If you know me, you know that dairy was a big part of my everyday diet. Cereal with skim milk, cheese on everything and milkshakes were regulars in my life. This was a huge shift for me. A good friend recommended that I try to eliminate dairy from just one meal a day at first and then ease into the change in other meals once I was successful with that. What I learned about myself in those first couple of days was that I will exploit any and all loopholes I can find. If I avoided dairy at dinner, then I was sure to have an overload of dairy in my lunch. This was silly and all mental. So, I decided that I had to just do it. You may find a stepped approach more successful for you, but for me, it wasn’t going to work.



Planning


I was challenged planning meals for my family. I was trying to make a change for me without thoroughly disrupting their lives. This meant finding alternatives to make those meals without dairy. We love to do baked potatoes for dinner. I found that there are great dairy free butter-like spreads available these days. This meant that I could have a baked potato, minus the cheese and feel okay about it. When we made burgers for the family, I just made mine without the cheese. This was one place where I actually didn’t have major feelings of regret. In most instances, the cheese on a burger is not a strong flavor, so I could handle that. 


If I was going to eat out, I had to research and make a plan. Mexican restaurants are tricky to do non-dairy. My go-to order went from chicken enchiladas to tacos al carbon. Chips and queso gave way to chips and salsa. (Some money saving right there!) It’s totally manageable, but you have to do the mind shift.


Being dairy free meant that I was no longer making mac and cheese for the family, because plain macaroni just doesn’t satisfy like the original. I also stopped making grilled cheese sandwiches because there was not a suitable alternative to my tastebuds.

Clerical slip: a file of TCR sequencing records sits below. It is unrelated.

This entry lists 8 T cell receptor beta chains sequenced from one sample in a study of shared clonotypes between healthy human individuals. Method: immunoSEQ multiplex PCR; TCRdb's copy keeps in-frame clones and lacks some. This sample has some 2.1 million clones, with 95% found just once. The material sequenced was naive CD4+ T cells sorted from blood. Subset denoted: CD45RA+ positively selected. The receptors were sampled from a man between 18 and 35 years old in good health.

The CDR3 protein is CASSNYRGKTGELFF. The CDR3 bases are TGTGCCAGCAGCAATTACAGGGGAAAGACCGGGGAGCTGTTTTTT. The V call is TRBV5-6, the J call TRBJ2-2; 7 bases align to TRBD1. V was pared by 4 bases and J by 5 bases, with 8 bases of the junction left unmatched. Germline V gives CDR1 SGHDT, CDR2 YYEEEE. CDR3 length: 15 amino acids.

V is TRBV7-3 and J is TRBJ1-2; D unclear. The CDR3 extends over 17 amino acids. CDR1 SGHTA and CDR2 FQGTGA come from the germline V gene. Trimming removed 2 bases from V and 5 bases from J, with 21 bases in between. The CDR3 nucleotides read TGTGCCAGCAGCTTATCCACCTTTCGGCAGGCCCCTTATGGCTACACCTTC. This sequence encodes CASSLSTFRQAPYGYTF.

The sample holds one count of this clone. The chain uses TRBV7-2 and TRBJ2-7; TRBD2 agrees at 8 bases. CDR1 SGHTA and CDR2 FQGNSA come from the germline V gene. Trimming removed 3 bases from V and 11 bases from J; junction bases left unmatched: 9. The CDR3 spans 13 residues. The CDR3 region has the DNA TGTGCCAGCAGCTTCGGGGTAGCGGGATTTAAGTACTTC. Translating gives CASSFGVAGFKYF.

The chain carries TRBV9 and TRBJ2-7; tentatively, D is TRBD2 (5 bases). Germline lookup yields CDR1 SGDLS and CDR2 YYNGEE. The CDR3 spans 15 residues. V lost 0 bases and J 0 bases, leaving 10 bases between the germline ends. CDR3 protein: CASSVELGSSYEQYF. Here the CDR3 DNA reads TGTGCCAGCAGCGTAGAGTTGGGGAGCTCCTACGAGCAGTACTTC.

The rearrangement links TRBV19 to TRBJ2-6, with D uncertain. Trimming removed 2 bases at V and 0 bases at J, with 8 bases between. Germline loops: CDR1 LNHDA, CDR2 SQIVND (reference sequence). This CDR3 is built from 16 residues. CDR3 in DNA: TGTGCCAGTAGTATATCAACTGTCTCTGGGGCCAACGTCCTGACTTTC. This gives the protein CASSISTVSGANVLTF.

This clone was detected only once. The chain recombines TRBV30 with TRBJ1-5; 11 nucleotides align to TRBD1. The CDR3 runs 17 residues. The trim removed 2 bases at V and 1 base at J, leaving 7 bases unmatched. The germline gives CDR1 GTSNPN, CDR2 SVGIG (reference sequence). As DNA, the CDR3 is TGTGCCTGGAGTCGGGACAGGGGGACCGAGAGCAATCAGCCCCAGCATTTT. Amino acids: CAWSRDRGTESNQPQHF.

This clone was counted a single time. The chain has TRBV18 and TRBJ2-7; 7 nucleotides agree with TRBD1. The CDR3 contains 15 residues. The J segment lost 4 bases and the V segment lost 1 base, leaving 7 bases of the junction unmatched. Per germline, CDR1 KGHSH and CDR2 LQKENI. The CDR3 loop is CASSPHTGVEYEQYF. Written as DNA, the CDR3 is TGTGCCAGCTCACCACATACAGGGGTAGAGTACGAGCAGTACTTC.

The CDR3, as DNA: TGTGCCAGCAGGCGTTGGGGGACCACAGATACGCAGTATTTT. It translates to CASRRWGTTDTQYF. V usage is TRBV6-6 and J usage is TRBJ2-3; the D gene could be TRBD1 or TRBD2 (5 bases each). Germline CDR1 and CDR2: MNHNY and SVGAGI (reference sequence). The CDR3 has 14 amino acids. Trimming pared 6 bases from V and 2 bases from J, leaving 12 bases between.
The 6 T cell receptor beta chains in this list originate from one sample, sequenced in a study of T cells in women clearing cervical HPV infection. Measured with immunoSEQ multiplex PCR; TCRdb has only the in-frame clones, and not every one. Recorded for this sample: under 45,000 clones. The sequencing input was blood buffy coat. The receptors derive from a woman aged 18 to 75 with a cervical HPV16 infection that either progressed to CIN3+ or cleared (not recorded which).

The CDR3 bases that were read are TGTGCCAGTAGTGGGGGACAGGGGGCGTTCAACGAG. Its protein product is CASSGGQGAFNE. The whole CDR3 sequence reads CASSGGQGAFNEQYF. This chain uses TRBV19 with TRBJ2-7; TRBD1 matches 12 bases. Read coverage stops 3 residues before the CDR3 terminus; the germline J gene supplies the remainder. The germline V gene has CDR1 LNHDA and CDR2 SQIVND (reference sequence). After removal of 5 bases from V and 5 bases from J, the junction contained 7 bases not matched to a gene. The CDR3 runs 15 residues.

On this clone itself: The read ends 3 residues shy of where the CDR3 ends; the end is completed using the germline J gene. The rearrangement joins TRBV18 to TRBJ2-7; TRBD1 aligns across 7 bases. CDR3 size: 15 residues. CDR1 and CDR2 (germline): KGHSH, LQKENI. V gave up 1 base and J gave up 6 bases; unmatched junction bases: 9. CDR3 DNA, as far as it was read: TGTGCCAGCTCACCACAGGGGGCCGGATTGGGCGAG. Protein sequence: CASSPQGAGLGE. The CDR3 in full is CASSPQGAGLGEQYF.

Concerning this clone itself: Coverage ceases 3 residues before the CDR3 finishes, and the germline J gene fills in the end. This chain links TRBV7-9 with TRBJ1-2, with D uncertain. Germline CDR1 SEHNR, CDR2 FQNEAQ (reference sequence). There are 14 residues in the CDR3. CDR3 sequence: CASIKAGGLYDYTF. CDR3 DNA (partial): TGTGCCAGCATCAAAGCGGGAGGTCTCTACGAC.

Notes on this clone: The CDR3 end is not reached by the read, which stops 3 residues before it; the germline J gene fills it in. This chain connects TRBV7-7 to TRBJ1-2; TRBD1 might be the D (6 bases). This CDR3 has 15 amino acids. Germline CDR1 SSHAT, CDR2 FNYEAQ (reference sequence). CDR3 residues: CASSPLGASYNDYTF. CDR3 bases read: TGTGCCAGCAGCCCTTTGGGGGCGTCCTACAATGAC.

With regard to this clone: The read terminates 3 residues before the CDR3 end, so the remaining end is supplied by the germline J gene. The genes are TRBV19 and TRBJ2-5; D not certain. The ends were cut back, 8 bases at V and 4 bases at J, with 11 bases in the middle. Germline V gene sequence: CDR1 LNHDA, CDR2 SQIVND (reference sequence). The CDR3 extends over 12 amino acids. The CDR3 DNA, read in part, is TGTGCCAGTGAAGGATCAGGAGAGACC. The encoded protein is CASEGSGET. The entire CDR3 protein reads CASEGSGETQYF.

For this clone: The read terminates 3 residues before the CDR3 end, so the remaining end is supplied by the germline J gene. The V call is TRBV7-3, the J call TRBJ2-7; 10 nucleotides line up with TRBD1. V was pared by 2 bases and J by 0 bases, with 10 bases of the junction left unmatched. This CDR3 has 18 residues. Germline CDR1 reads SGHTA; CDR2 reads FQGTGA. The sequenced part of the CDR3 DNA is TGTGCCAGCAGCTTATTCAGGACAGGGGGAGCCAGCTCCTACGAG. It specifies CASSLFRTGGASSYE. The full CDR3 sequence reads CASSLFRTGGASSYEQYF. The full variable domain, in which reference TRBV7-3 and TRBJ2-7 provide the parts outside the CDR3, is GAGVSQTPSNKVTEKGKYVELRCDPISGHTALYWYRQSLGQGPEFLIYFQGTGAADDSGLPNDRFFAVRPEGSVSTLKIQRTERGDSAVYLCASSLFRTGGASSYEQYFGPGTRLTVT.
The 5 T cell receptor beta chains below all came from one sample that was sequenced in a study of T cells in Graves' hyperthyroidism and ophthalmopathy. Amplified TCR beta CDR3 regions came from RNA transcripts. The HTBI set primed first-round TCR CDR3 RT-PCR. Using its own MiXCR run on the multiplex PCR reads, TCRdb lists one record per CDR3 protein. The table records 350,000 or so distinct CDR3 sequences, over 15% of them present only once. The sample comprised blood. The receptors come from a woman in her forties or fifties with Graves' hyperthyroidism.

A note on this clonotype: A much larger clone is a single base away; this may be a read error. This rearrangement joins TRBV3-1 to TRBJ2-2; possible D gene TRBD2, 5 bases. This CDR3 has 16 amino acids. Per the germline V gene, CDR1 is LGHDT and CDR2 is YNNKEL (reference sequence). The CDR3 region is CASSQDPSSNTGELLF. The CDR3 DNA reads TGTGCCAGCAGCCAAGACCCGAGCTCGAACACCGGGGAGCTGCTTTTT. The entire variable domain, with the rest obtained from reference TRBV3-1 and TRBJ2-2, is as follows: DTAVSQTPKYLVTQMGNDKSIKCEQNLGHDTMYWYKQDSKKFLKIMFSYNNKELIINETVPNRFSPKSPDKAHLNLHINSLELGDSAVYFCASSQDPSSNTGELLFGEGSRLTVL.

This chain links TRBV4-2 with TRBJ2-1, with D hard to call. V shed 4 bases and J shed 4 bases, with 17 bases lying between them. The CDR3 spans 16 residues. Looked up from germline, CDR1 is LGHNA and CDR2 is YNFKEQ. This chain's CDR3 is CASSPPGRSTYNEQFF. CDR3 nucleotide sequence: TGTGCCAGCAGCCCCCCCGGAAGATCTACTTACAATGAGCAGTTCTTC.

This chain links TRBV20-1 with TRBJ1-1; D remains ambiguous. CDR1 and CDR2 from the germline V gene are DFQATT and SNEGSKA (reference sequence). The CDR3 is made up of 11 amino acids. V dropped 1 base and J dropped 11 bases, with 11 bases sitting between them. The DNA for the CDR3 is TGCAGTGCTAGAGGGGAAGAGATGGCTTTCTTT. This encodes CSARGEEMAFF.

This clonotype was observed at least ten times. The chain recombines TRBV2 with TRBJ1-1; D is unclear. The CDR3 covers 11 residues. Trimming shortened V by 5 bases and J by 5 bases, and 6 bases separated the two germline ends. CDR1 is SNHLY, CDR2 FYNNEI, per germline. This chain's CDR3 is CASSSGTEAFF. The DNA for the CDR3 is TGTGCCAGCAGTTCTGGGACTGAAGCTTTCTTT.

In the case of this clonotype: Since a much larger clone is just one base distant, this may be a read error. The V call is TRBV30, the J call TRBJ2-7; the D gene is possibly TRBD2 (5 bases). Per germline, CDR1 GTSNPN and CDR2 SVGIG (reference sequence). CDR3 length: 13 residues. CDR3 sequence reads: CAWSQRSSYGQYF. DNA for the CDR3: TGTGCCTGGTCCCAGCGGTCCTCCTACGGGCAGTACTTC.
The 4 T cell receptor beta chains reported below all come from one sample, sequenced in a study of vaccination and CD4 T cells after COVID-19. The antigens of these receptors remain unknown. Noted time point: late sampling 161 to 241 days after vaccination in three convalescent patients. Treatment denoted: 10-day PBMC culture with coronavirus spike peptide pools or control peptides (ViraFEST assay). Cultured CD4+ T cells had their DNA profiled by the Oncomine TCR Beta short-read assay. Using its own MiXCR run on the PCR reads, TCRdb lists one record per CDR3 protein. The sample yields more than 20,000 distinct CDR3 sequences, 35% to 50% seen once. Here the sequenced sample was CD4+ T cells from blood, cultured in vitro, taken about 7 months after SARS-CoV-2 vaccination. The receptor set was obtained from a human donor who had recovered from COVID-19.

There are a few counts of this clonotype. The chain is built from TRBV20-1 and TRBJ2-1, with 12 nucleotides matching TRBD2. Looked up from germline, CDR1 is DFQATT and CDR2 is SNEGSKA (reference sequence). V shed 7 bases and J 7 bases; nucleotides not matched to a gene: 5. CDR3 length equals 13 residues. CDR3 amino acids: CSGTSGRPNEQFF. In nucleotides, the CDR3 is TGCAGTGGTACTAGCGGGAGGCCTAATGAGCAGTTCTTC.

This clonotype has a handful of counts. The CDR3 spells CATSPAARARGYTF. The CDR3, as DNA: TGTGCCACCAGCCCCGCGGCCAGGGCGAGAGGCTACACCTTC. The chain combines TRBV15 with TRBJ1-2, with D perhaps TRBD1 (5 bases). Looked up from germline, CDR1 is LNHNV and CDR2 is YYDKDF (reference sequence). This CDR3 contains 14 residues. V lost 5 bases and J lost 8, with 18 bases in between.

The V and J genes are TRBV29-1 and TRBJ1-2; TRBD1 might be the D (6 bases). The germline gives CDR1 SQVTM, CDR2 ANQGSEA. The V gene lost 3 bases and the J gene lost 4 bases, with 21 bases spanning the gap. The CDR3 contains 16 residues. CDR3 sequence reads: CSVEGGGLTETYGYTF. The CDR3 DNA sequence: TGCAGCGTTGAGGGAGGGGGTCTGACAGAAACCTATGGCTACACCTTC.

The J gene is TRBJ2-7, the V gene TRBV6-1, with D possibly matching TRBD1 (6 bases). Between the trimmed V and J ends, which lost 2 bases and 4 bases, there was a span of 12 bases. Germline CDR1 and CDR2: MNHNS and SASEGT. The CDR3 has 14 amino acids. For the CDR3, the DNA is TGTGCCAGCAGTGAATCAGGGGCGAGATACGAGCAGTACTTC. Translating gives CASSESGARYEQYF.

Substitutions


I learned to substitute various milk alternatives depending on what I was wanting. For example, I learned that unsweet coconut milk works great for cooking and baking. Vanilla almond milk is great for cereal or with cookies because of the little bit of sweetness.  I found that cooking with the vanilla almond milk works if you are mindful of what you are making. It works great for pancakes, but not so well for a tater tot casserole. We could eat that casserole, but the sweetness threw the taste off much more than expected.



The Aftermath


I was happily surprised that I managed to make it through the month trial of being dairy free. I found that I was much more aware of ingredients listed on items. I had to decide at some point if I was going to be militant about labeling and avoid all things that had trace amounts of dairy or if I was ok with those amounts. For my sanity, I decided that since I didn’t have a legit allergy, I could handle items that were processed in a facility that also does dairy. 


Some changes were permanent. I no longer buy cow’s milk for my family, even years later. We have all adjusted for the better. When I order my lattes, I use a milk alternative. Thankfully, these are readily available now. We use non-dairy butter that is olive oil based as our only butter in the house. We don’t notice the difference, so that’s an easy swap. There are amazing dairy free ice creams available these days too. The flavors are top notch! You can have treats without dairy, you just have to plan for it. One of my favorite things is that one of my local fast food places gives you a choice of dairy or non-dairy shakes. Wait, I can have that delicious treat and not pay for it later….yes, please!